6 days ago
If you look up the term “hot rod” in the Merriam-Webster dictionary, you’ll find an entry for a noun that reads “an automobile rebuilt or modified for high speed and fast acceleration.”
While that’s accurate, the good folks at Webster’s could have just replaced their entry with a picture of the 1932 Ford Roadster that Tom McMullen purchased in 1958 for $650 shortly after he moved from the East Coast to Southern California.
Already used in episodes of TV shows like “Life of Riley” and “Lassie” by the time McMullen purchased the muscular motor vehicle, the ’32 Roadster started out with a small-block Chevrolet V8 under the hood.
After McMullen – who was an accomplished gearhead and aspiring automotive writer at the time – took possession of the car he replaced the small-block motor with a 352 CI Chevy V8 that he eventually outfitted with a GMC 4:71 supercharger and two four-barrel carburetors.
That engine rig allowed McMullen to street and drag race to his heart’s content as well as run the roadster to run a track-best speed of 118 miles per hour in the quarter-mile at El Mirage and hit 138 MPH in the half-mile at Riverside.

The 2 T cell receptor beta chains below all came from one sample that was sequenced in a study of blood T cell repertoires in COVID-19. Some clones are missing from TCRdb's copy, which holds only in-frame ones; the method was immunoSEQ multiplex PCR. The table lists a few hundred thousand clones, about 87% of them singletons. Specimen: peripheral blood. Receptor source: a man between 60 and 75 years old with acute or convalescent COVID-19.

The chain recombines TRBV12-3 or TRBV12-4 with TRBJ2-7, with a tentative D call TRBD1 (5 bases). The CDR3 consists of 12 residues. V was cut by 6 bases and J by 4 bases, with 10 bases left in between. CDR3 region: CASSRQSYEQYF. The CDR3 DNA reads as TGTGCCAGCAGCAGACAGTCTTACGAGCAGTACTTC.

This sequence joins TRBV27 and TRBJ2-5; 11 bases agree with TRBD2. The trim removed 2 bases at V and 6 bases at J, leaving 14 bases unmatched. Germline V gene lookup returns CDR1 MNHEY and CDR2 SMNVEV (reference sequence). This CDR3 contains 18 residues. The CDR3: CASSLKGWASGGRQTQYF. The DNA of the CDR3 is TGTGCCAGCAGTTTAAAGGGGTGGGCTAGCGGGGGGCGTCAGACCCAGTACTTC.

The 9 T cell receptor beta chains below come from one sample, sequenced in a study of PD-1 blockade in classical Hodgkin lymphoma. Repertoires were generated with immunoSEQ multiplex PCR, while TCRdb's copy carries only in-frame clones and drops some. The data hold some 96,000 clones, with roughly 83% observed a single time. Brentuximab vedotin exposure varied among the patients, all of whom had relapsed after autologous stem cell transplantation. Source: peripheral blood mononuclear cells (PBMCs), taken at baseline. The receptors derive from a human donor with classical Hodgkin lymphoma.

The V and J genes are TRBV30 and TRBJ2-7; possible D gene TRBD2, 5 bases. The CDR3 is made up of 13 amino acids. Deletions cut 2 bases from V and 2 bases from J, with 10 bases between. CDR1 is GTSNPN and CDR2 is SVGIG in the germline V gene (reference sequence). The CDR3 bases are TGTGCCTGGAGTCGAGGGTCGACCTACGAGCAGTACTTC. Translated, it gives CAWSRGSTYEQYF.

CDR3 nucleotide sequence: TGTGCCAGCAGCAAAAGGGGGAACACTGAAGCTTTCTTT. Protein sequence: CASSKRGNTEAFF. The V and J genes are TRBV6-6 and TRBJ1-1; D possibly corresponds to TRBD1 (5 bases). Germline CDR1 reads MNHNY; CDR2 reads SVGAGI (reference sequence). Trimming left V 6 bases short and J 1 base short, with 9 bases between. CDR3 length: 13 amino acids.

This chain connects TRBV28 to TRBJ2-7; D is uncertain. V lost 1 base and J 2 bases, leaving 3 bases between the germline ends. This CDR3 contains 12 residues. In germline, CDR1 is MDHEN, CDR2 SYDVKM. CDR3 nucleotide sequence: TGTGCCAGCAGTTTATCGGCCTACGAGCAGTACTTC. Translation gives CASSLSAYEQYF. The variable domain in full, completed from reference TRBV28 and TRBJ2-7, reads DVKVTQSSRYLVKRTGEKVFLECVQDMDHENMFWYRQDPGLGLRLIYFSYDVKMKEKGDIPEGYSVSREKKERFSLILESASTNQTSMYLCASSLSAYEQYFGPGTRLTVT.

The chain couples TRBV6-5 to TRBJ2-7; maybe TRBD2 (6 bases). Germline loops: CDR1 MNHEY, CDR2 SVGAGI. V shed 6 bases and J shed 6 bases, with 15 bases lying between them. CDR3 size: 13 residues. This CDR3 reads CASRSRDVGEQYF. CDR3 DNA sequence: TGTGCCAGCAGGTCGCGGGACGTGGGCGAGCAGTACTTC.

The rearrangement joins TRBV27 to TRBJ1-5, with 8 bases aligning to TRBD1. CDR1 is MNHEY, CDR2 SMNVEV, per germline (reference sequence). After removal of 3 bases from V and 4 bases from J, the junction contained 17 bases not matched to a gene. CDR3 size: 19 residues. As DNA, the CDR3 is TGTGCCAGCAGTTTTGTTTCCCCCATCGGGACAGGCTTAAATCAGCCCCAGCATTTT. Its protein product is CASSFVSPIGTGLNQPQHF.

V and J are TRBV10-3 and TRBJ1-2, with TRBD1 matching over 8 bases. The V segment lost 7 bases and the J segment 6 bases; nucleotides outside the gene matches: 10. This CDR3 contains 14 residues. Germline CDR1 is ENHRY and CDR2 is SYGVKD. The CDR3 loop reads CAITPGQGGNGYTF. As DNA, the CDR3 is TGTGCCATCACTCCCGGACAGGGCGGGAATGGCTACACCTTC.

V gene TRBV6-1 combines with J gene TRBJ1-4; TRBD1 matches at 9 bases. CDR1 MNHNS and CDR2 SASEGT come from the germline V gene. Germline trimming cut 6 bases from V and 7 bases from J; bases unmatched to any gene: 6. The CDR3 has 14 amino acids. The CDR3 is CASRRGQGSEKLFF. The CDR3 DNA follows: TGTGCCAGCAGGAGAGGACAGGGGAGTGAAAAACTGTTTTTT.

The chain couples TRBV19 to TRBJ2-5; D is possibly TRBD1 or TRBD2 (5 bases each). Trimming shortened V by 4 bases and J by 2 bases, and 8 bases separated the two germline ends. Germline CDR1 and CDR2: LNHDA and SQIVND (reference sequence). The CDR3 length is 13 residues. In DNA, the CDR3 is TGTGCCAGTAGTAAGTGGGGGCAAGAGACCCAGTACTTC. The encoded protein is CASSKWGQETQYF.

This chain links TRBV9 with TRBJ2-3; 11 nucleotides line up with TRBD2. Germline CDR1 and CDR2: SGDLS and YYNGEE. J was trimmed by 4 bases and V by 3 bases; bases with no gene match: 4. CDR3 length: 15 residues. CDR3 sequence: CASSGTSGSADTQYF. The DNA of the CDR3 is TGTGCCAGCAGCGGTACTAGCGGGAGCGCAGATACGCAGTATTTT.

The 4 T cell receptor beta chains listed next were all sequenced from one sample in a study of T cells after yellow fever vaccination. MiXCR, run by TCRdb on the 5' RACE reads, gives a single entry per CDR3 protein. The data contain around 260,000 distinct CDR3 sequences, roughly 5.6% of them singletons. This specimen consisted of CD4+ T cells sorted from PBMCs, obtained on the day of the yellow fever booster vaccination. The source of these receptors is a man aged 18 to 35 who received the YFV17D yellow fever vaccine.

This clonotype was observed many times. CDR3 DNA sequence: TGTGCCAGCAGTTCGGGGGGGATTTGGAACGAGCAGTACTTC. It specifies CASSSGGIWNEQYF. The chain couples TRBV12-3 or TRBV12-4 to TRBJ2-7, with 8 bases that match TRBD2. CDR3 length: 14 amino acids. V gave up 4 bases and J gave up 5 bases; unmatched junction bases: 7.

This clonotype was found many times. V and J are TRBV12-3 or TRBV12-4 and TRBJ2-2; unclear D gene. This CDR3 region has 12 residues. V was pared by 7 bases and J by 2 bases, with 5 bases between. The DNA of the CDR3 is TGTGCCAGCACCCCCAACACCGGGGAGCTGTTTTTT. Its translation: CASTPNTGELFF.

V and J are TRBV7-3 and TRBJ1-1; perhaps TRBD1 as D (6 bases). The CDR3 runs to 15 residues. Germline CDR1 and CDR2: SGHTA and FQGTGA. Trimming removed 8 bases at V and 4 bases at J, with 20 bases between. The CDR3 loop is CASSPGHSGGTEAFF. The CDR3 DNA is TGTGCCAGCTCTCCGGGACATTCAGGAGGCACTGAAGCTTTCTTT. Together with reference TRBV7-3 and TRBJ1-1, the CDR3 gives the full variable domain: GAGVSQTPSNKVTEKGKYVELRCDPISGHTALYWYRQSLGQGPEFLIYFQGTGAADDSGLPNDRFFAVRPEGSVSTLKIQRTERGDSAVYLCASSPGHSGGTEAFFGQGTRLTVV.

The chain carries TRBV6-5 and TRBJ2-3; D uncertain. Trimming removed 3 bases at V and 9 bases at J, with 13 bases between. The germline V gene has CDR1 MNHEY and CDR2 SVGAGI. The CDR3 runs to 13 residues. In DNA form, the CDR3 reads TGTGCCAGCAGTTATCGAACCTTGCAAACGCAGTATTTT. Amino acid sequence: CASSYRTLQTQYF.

In addition to the work he put in under the hood, McMullen also got to work on the hot rod’s exterior and spray painted flames and pinstripes designed by Ed “Big Daddy” Roth onto the roadster’s black body.
With its engine intact on the inside and its flashy paint job turning heads on the outside, the roadster appeared on the album covers of several records and graced the fronts of magazines including Street Rodder, Popular Hot Rodding, and Hot Rod.
Following its appearance on the cover of his ‘zine, Hot Rod writer Pat Ganahl wrote: “when [McMullen] reconfigured it to the form that blazed our eyeballs on the April, ’63, cover of Hot Rod, once again, we’d never seen anything like this!” And Street Rodder editor-in-chief Brian Brennan said McMullen’s ’32 was “the most identifiable hot rod of all time.”
With his writing and publishing career off the ground, McMullen – who founded Street Choppers magazine and then started Street Rodder as its sister publication – made the agonizing decision in 1970 to sell off the roadster for $5,000 in order to keep his growing businesses running.
McMullen later called the sale “one of my biggest mistakes” and the car passed through a number of hands before winding up with collector Jorge Zaragoza. He asked award-winning Hot Rodder Roy Brizio to dismantle the car down to its brass tacks and then restore it to its original appearance from the ground up.
Brizio did as he was asked and the result was a car which was able to take third place in the Historic Hot Rods at the 2007 Pebble Beach Concours d’Elegance as well as go on to be named one of the 75 most significant 1932 Fords of all time by a panel of experts assembled by Ford Motor Company
Sold at a Mecum auction in Anaheim in 2012 for $700,000, the McMullen roadster is scheduled to cross the auction block once again at Mecum’s Kissimmee 2019 sale this Saturday.